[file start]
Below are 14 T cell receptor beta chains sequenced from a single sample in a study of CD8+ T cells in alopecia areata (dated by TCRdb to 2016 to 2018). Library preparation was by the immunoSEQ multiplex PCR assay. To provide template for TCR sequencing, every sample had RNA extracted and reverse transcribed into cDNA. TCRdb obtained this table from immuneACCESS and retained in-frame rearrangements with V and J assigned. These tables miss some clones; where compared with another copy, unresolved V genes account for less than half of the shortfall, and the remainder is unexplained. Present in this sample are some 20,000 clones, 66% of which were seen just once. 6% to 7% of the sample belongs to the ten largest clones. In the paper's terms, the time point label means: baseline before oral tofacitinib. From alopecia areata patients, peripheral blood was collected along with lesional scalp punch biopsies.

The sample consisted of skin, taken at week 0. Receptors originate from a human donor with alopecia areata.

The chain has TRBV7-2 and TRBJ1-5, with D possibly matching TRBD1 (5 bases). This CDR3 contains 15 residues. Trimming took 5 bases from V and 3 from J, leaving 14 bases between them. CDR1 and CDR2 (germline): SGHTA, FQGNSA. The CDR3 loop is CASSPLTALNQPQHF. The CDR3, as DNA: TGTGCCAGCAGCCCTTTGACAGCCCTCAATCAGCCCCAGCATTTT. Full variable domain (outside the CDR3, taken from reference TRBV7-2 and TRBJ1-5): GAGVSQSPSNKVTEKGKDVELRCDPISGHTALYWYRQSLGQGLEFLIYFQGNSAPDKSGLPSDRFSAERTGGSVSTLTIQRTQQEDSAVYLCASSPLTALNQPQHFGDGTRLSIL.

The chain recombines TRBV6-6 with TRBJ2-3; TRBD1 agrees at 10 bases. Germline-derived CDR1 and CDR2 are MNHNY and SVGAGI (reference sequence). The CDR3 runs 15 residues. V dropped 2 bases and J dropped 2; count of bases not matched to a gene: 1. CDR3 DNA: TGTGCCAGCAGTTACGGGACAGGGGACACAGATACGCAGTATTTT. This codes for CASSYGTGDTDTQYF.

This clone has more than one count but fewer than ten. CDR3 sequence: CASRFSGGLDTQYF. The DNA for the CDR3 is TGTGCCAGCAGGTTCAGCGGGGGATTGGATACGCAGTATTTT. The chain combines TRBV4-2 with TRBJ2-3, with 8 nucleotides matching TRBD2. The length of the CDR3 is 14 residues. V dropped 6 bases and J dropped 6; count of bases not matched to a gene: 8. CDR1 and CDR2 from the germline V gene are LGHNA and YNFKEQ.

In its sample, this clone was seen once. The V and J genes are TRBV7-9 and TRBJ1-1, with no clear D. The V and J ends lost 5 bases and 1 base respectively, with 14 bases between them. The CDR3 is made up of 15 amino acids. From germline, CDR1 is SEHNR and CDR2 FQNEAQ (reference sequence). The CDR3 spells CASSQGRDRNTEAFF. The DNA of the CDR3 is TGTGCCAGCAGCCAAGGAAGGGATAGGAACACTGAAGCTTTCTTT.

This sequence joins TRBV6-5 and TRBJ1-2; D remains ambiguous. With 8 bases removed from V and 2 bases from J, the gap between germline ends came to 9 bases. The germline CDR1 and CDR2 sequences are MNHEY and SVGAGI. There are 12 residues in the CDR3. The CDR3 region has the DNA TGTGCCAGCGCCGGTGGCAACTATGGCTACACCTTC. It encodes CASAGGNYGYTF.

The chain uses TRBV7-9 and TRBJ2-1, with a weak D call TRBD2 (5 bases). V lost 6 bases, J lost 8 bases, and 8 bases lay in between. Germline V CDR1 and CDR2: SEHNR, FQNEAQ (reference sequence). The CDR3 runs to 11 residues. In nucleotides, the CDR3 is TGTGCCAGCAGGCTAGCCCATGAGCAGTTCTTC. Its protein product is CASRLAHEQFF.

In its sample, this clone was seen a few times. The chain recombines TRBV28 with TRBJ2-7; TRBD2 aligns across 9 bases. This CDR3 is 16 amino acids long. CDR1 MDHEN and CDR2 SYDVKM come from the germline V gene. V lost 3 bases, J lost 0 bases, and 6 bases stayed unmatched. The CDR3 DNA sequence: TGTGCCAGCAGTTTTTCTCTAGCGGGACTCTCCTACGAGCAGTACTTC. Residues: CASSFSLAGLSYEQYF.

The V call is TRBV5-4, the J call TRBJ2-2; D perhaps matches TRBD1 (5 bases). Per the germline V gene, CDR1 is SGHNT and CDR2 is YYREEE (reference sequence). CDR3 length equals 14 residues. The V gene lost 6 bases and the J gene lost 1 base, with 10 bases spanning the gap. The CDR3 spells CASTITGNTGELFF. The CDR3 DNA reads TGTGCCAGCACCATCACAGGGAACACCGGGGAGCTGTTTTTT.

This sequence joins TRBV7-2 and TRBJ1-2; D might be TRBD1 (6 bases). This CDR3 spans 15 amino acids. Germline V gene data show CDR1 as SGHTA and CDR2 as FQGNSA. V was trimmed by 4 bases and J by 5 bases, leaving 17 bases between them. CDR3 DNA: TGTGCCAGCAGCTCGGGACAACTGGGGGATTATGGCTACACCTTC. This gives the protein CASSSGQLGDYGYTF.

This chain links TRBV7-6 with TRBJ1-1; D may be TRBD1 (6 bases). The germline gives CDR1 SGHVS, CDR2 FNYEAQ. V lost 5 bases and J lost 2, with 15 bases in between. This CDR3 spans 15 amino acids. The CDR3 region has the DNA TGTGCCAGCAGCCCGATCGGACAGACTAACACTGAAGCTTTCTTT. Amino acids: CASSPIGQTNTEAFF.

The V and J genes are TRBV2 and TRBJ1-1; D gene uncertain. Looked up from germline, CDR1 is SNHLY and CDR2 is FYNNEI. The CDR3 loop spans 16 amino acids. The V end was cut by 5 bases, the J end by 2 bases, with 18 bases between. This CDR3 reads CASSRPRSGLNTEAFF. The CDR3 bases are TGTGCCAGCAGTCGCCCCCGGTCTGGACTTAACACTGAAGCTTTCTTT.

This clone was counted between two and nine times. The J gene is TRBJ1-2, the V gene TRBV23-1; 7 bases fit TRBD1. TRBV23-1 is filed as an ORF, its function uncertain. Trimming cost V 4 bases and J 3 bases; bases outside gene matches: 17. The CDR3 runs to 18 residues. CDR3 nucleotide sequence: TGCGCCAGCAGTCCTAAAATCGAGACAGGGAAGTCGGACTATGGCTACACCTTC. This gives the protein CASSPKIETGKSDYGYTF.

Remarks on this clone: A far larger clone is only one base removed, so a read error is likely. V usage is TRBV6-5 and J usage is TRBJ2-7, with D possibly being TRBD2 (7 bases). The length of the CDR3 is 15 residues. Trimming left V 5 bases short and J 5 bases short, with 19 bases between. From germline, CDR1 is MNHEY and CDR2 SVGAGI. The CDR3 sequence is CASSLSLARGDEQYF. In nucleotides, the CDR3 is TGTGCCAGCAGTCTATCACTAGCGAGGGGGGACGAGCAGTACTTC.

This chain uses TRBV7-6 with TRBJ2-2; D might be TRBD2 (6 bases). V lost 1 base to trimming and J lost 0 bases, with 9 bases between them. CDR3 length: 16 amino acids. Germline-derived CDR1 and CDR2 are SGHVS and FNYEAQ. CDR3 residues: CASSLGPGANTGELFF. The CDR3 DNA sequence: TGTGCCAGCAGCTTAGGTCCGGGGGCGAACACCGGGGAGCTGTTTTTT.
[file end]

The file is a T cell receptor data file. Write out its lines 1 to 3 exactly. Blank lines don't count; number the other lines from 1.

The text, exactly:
Below are 14 T cell receptor beta chains sequenced from a single sample in a study of CD8+ T cells in alopecia areata (dated by TCRdb to 2016 to 2018). Library preparation was by the immunoSEQ multiplex PCR assay. To provide template for TCR sequencing, every sample had RNA extracted and reverse transcribed into cDNA. TCRdb obtained this table from immuneACCESS and retained in-frame rearrangements with V and J assigned. These tables miss some clones; where compared with another copy, unresolved V genes account for less than half of the shortfall, and the remainder is unexplained. Present in this sample are some 20,000 clones, 66% of which were seen just once. 6% to 7% of the sample belongs to the ten largest clones. In the paper's terms, the time point label means: baseline before oral tofacitinib. From alopecia areata patients, peripheral blood was collected along with lesional scalp punch biopsies.

The sample consisted of skin, taken at week 0. Receptors originate from a human donor with alopecia areata.

The chain has TRBV7-2 and TRBJ1-5, with D possibly matching TRBD1 (5 bases). This CDR3 contains 15 residues. Trimming took 5 bases from V and 3 from J, leaving 14 bases between them. CDR1 and CDR2 (germline): SGHTA, FQGNSA. The CDR3 loop is CASSPLTALNQPQHF. The CDR3, as DNA: TGTGCCAGCAGCCCTTTGACAGCCCTCAATCAGCCCCAGCATTTT. Full variable domain (outside the CDR3, taken from reference TRBV7-2 and TRBJ1-5): GAGVSQSPSNKVTEKGKDVELRCDPISGHTALYWYRQSLGQGLEFLIYFQGNSAPDKSGLPSDRFSAERTGGSVSTLTIQRTQQEDSAVYLCASSPLTALNQPQHFGDGTRLSIL.